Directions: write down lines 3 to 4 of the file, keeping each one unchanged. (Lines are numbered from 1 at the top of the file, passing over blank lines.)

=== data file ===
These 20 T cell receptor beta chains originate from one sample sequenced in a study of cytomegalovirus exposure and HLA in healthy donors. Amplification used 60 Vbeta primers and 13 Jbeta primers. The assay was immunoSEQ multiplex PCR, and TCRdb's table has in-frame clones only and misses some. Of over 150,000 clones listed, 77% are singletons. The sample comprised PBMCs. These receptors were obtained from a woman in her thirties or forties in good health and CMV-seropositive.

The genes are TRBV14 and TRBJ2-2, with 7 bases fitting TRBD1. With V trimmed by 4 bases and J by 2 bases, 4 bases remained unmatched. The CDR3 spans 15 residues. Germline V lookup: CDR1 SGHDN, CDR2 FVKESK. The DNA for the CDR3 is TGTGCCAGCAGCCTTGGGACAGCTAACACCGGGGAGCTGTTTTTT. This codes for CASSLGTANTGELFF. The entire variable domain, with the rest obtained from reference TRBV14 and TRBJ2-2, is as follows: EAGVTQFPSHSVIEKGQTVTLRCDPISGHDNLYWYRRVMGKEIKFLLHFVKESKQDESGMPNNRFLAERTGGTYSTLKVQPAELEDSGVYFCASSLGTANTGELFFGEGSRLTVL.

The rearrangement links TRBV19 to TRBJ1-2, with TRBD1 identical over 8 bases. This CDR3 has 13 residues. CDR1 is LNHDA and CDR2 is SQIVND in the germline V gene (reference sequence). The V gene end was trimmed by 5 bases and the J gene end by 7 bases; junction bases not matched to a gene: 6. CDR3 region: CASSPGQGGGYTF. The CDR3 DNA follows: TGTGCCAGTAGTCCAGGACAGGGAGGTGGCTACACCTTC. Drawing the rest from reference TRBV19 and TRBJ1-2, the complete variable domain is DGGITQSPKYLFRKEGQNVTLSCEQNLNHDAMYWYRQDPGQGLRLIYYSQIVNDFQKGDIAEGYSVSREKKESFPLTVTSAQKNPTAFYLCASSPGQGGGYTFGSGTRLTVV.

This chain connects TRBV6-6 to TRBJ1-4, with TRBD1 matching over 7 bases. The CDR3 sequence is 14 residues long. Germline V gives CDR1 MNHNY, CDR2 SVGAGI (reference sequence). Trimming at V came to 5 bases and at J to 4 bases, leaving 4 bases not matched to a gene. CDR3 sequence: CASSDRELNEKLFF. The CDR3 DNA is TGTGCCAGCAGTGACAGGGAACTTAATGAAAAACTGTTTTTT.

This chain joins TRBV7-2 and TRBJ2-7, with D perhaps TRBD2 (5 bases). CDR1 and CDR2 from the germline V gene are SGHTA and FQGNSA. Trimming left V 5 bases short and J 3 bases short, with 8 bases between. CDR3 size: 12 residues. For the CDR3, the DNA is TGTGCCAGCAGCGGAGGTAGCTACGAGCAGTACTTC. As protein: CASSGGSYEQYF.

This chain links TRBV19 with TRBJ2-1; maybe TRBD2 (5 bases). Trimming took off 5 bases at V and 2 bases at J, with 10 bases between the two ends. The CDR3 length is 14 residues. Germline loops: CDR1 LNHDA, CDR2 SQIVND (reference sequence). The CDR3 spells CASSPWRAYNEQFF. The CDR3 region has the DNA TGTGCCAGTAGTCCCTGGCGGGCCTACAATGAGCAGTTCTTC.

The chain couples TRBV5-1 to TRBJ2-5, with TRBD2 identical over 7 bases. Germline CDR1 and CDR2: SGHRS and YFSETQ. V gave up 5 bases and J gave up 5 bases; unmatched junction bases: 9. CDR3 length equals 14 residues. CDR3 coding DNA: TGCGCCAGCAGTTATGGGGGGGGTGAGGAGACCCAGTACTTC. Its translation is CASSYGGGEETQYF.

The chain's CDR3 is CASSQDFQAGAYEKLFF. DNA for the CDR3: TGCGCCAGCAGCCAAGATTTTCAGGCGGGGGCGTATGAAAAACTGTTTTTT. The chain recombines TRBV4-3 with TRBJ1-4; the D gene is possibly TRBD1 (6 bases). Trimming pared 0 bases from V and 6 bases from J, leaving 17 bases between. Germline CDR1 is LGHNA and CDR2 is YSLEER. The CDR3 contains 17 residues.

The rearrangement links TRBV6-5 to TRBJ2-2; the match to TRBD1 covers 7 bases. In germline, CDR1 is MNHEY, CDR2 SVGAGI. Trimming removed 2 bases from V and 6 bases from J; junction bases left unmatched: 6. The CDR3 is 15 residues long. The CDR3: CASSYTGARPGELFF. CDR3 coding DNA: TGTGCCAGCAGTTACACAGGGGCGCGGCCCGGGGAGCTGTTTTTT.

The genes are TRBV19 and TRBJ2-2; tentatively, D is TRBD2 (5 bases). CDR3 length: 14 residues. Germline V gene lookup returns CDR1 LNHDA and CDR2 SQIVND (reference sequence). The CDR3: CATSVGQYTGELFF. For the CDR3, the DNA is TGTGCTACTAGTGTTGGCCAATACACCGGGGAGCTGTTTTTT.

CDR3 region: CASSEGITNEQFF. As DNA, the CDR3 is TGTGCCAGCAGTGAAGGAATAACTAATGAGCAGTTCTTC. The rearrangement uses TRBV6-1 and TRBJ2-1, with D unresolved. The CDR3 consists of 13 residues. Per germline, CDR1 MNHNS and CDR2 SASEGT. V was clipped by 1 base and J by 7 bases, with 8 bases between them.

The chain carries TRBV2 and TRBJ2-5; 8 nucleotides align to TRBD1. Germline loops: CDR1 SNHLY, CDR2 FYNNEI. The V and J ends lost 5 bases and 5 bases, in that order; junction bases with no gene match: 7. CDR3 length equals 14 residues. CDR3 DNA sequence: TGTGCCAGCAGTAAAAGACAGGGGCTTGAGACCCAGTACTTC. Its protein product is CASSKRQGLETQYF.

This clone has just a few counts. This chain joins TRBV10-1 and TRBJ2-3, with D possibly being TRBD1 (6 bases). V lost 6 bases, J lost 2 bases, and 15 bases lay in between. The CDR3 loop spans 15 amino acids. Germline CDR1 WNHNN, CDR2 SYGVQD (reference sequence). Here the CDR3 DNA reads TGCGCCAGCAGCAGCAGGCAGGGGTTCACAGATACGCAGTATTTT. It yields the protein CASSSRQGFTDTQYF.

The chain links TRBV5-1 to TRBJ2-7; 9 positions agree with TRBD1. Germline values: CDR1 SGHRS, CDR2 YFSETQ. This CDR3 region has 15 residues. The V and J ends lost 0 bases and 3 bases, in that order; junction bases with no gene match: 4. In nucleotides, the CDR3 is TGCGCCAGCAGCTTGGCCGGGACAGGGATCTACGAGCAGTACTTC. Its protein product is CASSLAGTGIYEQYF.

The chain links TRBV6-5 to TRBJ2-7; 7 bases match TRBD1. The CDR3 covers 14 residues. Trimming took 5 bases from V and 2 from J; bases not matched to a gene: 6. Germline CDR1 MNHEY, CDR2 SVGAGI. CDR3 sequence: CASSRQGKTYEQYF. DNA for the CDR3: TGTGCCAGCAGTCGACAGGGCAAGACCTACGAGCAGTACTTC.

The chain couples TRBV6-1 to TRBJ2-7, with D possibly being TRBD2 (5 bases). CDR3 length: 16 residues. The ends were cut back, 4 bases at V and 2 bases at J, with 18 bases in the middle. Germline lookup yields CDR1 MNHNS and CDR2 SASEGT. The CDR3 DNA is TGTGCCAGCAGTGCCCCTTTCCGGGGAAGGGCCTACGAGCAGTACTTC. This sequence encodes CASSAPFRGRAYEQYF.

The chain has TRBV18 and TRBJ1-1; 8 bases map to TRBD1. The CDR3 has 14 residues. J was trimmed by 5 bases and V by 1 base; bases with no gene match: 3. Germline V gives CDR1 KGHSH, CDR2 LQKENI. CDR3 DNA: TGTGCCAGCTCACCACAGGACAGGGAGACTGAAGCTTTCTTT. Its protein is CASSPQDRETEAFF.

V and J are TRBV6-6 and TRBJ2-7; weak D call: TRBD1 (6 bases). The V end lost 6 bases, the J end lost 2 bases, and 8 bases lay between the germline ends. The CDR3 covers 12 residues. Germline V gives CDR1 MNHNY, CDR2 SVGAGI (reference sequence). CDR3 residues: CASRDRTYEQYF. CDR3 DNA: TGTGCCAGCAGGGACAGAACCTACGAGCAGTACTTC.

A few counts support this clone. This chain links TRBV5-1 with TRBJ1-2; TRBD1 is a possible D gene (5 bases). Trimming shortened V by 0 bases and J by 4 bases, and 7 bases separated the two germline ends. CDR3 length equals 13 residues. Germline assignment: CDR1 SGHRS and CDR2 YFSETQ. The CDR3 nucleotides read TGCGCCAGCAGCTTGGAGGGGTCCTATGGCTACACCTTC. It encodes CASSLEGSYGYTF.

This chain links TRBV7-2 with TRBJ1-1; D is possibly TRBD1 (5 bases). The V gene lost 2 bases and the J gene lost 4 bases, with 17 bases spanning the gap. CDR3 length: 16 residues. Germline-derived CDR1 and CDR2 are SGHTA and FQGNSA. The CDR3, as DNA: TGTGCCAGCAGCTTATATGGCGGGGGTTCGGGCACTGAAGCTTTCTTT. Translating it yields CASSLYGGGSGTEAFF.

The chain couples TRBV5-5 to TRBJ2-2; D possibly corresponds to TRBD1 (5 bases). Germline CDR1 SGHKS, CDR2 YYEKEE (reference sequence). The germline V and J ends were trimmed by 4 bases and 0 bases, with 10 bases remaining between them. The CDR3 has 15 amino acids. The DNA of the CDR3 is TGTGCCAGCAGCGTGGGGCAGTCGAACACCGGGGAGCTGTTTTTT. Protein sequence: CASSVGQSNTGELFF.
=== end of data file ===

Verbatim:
The rearrangement links TRBV19 to TRBJ1-2, with TRBD1 identical over 8 bases. This CDR3 has 13 residues. CDR1 is LNHDA and CDR2 is SQIVND in the germline V gene (reference sequence). The V gene end was trimmed by 5 bases and the J gene end by 7 bases; junction bases not matched to a gene: 6. CDR3 region: CASSPGQGGGYTF. The CDR3 DNA follows: TGTGCCAGTAGTCCAGGACAGGGAGGTGGCTACACCTTC. Drawing the rest from reference TRBV19 and TRBJ1-2, the complete variable domain is DGGITQSPKYLFRKEGQNVTLSCEQNLNHDAMYWYRQDPGQGLRLIYYSQIVNDFQKGDIAEGYSVSREKKESFPLTVTSAQKNPTAFYLCASSPGQGGGYTFGSGTRLTVV.

This chain connects TRBV6-6 to TRBJ1-4, with TRBD1 matching over 7 bases. The CDR3 sequence is 14 residues long. Germline V gives CDR1 MNHNY, CDR2 SVGAGI (reference sequence). Trimming at V came to 5 bases and at J to 4 bases, leaving 4 bases not matched to a gene. CDR3 sequence: CASSDRELNEKLFF. The CDR3 DNA is TGTGCCAGCAGTGACAGGGAACTTAATGAAAAACTGTTTTTT.